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Georgia group sues SPLC, case moves forward

SPLC calls the Dustin Inman Society an “anti-immigrant hate group.”

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For the first time in the Southern Poverty Law Center’s (SPLC) 33 years of designating right-wing organizations as hate groups, a defamation lawsuit against them will move forward to discovery. 

On Monday, the Georgia-based Dustin Inman Society (DIS) announced it will retain additional counsel in its defamation lawsuit against the Southern Poverty Law Center. Defamation attorney Todd McMurtry, a partner in Hemmer DeFrank Wessels, will join their legal team as will Liberty Counsel, a non-profit focused on protecting Christian values through strategic litigation. DIS’s original counsel, James McKoon, founder of McKoon, Williams, Atchley & Stulce, PLLC, will remain. 

SPLC calls DIC an “anti-immigrant hate group” and says the organization “focuses on vilifying all immigrants.” DIS consistently emphasizes its opposition to the criminal aspect of illegal immigration, not immigration as a whole though they strongly oppose amnesty. The DIS website prominently reads “Illegal aliens are not ‘immigrants.’ and says their coalition is diverse and includes immigrants. SPLC says DIS “supports efforts to make the lives of immigrants so hard that they leave on their own.” 

“It came as quite a surprise to the proud immigrants on our diverse board of advisors and our immigrant supporters to learn that the SPLC uses their vast wealth and influence with the media to convince the world that we somehow hate immigrants,” D.A. King, founder and president of DIS, said. “We are proud to be actively pro-enforcement on immigration. The record shows that the SPLC takes an anti-enforcement position on the issue. It seems they hate their political opposition and are willing to prove it.”

King and DIS allege the “anti-immigrant hate group” classification is false and defamatory. They argue it is false because DIS opposes illegal immigration, and under strict interpretation of federal definitions, an immigrant has a lawful right to be in the U.S. They argue the SPLC demonstrated malice through unreasonable willful ignorance of DIS and King’s positions and factual history, such as claiming the group was founded in 2003. For example, the SPLC profile states King founded the group in 2003.

According to King, he formed the DIS in 2005, naming it after a sixteen-year-old killed in a 2000 car accident in  Gilmer County, Georgia caused by Mexican national Gonzalez Gonzalo Harrell. A grand jury indicted Harrell of homicide by vehicle, but he fled during medical treatment and has been at-large for decades. In 2019, the FBI still listed Harrell as a fugitive. DIS claimed Harrell obtained a valid North Carolina drivers license using his Mexican birth certificate. 

“The SPLC’s stated motivation is to ‘destroy’ groups with which it disagrees, and it accomplishes this objective by falsely labeling nonviolent organizations as ‘hate groups.’ This label is false and those who rely upon it must stop,” Liberty Counsel Founder and Chairman Mat Staver said. 

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SPLC’s current profile of DIS heavily relies on direct quotes from King. One said to be from a Newton County, Georgia, Republican Party meeting in April 2007 where King said undocumented immigrants are “not here to mow your lawn — they’re here to blow up your buildings and kill your children, and you, and me.”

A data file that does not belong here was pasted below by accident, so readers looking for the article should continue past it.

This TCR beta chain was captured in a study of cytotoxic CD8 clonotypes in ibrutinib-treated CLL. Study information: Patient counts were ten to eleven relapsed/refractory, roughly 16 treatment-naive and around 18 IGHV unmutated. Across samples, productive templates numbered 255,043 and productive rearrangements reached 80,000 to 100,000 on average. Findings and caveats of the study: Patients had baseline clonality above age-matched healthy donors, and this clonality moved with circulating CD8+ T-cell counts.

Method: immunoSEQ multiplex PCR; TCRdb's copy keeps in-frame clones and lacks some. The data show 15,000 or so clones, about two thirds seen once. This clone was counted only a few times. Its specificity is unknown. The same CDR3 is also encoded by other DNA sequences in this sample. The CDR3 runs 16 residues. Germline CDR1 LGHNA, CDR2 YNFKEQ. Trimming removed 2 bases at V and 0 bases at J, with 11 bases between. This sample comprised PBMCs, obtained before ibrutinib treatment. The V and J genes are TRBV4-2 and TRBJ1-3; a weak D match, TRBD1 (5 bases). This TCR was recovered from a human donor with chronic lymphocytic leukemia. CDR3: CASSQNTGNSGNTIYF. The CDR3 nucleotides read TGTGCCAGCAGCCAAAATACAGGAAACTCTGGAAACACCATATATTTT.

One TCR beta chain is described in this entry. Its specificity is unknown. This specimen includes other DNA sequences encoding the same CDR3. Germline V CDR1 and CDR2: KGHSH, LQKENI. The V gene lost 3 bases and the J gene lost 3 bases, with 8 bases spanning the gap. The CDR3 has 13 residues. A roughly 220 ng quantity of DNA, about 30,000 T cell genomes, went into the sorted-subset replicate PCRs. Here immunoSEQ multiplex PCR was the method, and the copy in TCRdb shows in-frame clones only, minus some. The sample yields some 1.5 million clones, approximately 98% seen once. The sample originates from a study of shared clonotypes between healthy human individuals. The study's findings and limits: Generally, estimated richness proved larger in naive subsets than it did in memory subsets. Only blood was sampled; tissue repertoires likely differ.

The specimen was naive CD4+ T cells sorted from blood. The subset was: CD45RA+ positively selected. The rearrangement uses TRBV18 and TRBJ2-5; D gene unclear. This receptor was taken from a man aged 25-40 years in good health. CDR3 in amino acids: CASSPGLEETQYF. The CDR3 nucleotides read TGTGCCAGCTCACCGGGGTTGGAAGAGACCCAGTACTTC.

McMurty is known nationally for his defamation suits against CNN and The Washington Post on behalf of Nicholas Sandmann, the Covington Catholic High School student who was confronted by Native American Nathan Phillips and a group of Black Hebrew Israelites after attending the 2019 March For Life in Washington D.C. After CNN and The Washington Post published out-of-context video of the incident showing Sandmann wearing a MAGA hat and smiling in front of Phillips, former CNN host Reza Aslan tweeted a suggestion that the then-17-year-old should be punched. Others suggested Sandman should be doxxed and directly called for followers to “punch him in the nuts.”

In April, W. Keith Watkins, a federal judge for the middle district of Alabama, ruled against SPLC’s motion to dismiss DIS’s defamation suit, permitting it to move forward to discovery. In court documents, he found the DIS to have a sufficiently case for the defamation requirements of falsity and malice in the language of “anti-immigrant hate group” and “vilifies all immigrants.” SPLC argues those statements are protected speech under the first amendment, but Watkins wrote it is not since SPLC presented the statements as factual conclusions of rigorous research, not opinion. 

SPLC has been sued several times for defamation, but cases have always settled or been dismissed. One notable case was a $3.375 million settlement and formal apology to Islamic reformer Maajid Nawaz and his organization, the Quilliam Foundation. SPLC included Nawaz on a 2016 list of “anti-Muslim extremists” and accused him of “savaging Islam.”

King filed a very similar defamation suit in February 2020, but the Fifteenth Circuit Court of Alabama dismissed without prejudice, finding that King did not have sufficient allegation of malice on the part of SPLC. This second lawsuit, filed in April 2022, includes claims against SPLC reports from 2021 and updated arguments for malice. 

On June 22, SPLC added two Ballard Spahr attorneys to their team. Maxwell S. Mishkin has successfully defended the Associated Press and The Electronic Frontier Foundation against libel claims. Chad R. Bowman worked on the same Associated Press case as well as successful defenses for Gawker Media and The New Yorker. 

Samuel Stettheimer is a reporting intern at the Alabama Political Reporter. You can reach him at [email protected].

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